Friday, September 19th || Kevin Field Reports On the Final Preparations
“It’s two days before the race and the riders are starting to have the appropriate amount of excitement and nerves. Everyone is feeling good – we completed 3 sessions of motor-pacing with each athlete, which helps create good sensations at high speeds and maintaining a high comfort level while at close proximity with other objects, two of the biggest keys to a successful team time trail. The riders were hitting between 49–53 MPH behind the car.
There is no more real work to do now – we’ve figured it all out, and we have a plan. We have our credentials now – I think the photo the UCI found of me is from the 1995 Tour of Japan – when I had hair. SRAM sent us a last-minute shipment of race cassettes. We will run 11×23 10 speed rear cassettes with 54×42 rings up front. Team HQ in Minneapolis shipped us a homemade box filled with team logos and orange accent decals to make our team car look a little more pro and we got it all stickered up. Downtown Ponferadda has been slowly transforming since we arrived in preparation for the race, but with the big European teams starting to arrive, it is definitely starting to feel more real.”
Friday, September 19th || Three From Orange & Black Selected for National Road Race Teams
Lauren Hall, Leah Kirchmann, and Ryan Anderson graciously accepted the invitation to fly their county’s colors in the world’s biggest one day race, the UCI Road World Championship. Unlike the team time trial, which is the only event at Worlds that sees athletes competing in their team colors, the road race and time trial events provide a rare opportunity for athlete’s to compete for their respective nations.
Hall will represent Team USA in the women’s road race on September 27th. Winner of one of Europe’s biggest races earlier this year at Gent-Wevelgem in Belgium, she joins an elite six women roster including Mara Abbott, Megan Guarnier, Shelly Olds, Carmen Small, Evelyn Stevens, and Alison Powers. Kirchmann, the first woman in Canadian history to win all three national road titles concurrently, will represent her country in both the individual time trial and road race. Ryan Anderson, winner of the Top Canadian Rider prize at the ’13 and ’14 Tour of Alberta and Quebec’s WorldTour ranked Grand Prix Cycliste this year, will also compete for Team Canada in the elite men’s road race on the closing day of competition.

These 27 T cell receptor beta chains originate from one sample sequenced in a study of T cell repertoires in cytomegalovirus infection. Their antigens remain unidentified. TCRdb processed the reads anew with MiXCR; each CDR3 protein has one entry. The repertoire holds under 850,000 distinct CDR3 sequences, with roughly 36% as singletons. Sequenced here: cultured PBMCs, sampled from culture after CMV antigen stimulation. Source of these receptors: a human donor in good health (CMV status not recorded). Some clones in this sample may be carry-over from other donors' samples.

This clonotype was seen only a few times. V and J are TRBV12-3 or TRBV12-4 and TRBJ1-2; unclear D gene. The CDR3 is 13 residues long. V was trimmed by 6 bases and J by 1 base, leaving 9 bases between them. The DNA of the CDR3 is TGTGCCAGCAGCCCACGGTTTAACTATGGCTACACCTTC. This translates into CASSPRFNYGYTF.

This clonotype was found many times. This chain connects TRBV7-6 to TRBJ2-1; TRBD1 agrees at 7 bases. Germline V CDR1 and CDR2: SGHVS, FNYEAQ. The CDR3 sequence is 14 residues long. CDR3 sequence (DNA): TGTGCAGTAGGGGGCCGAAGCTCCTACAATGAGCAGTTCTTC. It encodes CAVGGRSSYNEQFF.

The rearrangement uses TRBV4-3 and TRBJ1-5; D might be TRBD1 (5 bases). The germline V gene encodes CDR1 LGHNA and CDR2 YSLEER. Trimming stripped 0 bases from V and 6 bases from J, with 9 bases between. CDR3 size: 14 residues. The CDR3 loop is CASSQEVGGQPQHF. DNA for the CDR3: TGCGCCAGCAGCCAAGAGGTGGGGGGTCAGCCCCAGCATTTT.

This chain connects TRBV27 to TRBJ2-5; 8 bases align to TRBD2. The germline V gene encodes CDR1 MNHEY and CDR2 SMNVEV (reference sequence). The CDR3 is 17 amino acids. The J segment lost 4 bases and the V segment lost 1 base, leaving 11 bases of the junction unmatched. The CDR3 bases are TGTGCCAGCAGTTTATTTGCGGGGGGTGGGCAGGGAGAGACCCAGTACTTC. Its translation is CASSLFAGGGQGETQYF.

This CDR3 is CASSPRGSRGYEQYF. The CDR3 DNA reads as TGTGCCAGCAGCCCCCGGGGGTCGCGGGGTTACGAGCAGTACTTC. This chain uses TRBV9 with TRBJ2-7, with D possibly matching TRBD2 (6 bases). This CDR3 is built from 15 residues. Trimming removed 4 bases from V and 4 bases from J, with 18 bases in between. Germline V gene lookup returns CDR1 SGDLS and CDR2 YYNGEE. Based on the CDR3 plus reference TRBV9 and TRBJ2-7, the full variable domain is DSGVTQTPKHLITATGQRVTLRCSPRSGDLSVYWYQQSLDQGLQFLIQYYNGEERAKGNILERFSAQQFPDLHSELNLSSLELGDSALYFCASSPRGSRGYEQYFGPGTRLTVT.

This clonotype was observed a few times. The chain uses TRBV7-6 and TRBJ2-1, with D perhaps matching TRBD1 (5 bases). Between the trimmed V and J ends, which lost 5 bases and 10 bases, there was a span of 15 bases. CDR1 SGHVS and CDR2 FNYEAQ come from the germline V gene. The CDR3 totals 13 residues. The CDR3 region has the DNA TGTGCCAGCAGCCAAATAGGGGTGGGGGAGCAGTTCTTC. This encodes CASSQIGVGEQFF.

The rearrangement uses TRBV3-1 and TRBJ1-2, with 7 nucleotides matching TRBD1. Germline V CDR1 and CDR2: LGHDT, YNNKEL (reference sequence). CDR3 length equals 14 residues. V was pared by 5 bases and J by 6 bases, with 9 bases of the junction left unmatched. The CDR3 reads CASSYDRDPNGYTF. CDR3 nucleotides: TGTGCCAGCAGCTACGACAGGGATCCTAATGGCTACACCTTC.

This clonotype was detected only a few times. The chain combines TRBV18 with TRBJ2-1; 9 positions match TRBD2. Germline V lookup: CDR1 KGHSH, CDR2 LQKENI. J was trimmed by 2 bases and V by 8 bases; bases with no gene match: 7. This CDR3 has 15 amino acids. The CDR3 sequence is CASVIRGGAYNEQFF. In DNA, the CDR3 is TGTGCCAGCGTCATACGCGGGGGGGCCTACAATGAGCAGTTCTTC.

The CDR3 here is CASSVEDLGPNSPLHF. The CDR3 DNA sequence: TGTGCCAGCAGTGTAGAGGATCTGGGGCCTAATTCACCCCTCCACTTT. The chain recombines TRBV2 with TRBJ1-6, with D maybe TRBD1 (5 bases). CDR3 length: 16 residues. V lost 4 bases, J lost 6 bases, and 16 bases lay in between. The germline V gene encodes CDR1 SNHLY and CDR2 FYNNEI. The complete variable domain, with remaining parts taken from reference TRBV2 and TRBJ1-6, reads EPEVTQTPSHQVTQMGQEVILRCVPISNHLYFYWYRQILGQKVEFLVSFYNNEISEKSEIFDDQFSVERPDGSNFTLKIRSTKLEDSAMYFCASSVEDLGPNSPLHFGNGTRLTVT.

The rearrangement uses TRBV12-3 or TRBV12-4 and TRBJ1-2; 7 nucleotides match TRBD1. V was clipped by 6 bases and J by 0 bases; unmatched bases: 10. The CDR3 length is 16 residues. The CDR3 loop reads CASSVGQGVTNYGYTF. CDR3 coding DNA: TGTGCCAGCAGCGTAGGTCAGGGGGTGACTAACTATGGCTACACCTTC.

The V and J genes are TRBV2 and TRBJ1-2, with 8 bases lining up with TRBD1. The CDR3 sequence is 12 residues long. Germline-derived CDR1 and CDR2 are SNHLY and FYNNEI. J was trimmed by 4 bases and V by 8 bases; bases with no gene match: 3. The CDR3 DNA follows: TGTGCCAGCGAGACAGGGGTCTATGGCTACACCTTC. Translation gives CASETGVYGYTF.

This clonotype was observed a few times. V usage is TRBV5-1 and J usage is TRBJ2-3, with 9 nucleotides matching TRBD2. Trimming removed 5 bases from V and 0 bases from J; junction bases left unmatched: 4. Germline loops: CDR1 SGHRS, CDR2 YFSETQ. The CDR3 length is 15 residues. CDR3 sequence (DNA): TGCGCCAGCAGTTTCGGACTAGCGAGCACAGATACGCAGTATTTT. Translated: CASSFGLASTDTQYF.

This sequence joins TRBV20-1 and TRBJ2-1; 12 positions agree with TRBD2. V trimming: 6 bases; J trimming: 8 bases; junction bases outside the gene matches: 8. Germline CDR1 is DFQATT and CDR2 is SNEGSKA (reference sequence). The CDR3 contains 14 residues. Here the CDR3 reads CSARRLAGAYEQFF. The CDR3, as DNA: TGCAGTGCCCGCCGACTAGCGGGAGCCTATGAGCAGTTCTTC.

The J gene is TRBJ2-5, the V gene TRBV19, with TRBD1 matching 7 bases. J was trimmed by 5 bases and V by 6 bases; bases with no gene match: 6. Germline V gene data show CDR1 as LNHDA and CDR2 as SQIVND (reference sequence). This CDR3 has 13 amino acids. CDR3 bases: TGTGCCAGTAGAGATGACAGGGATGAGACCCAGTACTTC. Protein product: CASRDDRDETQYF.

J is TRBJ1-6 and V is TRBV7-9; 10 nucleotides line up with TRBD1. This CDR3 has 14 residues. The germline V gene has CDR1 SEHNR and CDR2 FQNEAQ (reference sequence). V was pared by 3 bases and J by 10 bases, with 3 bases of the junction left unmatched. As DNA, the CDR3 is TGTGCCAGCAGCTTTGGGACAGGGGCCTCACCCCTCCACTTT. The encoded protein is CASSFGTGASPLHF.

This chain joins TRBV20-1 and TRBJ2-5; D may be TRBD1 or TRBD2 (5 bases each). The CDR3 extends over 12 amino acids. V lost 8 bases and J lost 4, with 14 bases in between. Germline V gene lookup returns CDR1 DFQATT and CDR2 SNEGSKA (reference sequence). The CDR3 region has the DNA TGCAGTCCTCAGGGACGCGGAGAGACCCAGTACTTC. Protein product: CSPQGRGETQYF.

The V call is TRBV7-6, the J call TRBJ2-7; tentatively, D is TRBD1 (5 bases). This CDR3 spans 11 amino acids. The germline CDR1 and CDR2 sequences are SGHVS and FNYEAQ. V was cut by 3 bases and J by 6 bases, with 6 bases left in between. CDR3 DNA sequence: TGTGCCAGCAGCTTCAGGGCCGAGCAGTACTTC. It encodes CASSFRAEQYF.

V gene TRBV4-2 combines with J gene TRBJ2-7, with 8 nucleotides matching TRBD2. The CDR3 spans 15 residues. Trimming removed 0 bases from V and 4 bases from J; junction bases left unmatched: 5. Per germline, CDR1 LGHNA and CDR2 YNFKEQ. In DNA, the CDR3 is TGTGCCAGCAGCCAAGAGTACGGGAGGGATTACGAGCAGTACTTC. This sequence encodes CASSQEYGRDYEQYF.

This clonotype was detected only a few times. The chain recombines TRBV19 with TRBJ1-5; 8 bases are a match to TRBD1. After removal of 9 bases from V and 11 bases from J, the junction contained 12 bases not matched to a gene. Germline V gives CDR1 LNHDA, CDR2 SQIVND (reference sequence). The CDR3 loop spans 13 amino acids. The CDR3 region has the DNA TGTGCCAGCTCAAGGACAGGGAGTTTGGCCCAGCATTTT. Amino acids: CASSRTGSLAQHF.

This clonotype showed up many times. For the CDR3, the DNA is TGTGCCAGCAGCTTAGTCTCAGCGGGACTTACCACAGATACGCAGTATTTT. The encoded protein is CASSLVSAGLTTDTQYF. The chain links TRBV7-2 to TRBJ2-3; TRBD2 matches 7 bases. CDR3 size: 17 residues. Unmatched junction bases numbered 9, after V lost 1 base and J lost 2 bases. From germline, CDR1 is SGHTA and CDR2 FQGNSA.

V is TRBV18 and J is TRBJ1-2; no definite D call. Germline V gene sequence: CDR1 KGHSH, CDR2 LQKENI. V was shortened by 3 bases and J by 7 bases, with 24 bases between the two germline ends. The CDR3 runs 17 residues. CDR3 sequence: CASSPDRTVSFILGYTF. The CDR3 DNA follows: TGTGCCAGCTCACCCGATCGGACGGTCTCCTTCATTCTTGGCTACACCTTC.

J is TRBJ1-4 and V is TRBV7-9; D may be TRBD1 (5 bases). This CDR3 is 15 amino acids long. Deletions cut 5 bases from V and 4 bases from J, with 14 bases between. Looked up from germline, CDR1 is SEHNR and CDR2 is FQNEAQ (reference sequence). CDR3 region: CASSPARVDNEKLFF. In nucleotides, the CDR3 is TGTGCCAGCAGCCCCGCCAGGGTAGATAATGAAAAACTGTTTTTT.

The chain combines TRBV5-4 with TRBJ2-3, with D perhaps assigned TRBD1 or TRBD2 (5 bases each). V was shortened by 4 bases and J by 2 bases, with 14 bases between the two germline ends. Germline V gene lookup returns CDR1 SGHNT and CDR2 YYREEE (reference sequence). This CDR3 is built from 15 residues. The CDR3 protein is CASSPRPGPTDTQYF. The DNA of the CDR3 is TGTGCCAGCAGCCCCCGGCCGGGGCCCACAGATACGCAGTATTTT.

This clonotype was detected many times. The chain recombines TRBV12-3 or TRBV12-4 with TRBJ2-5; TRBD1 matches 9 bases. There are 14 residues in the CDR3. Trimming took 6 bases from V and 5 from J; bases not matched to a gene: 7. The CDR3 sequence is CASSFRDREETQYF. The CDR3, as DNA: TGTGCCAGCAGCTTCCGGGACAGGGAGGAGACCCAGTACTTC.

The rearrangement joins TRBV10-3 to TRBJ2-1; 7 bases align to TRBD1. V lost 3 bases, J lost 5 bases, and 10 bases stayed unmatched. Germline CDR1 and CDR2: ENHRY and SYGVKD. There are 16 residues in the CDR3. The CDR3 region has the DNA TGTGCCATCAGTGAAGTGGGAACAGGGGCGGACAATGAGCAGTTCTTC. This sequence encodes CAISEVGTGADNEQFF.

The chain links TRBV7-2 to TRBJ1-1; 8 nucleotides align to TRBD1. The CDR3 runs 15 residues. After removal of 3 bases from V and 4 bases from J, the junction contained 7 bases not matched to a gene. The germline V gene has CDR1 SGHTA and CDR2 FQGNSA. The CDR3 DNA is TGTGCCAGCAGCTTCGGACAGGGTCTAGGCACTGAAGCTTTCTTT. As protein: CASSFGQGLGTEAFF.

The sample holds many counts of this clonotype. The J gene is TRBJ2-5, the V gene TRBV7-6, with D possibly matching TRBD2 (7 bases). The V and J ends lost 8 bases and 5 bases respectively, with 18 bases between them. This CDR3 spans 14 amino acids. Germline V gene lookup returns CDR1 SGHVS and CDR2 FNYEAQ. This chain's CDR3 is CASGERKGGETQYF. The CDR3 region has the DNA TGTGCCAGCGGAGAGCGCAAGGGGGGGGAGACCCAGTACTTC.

Universal Sports airs coverage all week:
– On September 19, watch a behind-the-scenes special on the team with correspondent Steve Porino. 8:00PM ET Broadcast and Online
– On September 21, the Optum p/b KBS women compete in the Team Time Trial. 7:30AM ET Broadcast, 4:00AM ET Online
– On September 23, Kirchmann climbs aboard her time trial bike again for the Women’s Individual Time Trial. 9:00AM ET Broadcast, 8:30AM ET Online
– On September 27, Hall and Kirchmann will play rivals for a day in the Women’s Road Race. 9:30AM ET Broadcast, 8:00AM ET Online
And finally, Canadian Ryan Anderson will compete in the Men’s Road Race on Sept 28. 8:00AM ET Broadcast, 4:00AM ET Online
Wish all of our athletes luck as they compete in one of the world’s most prestigious weeks of racing!
Thursday, September 18th || The Team Arrives in Ponferrada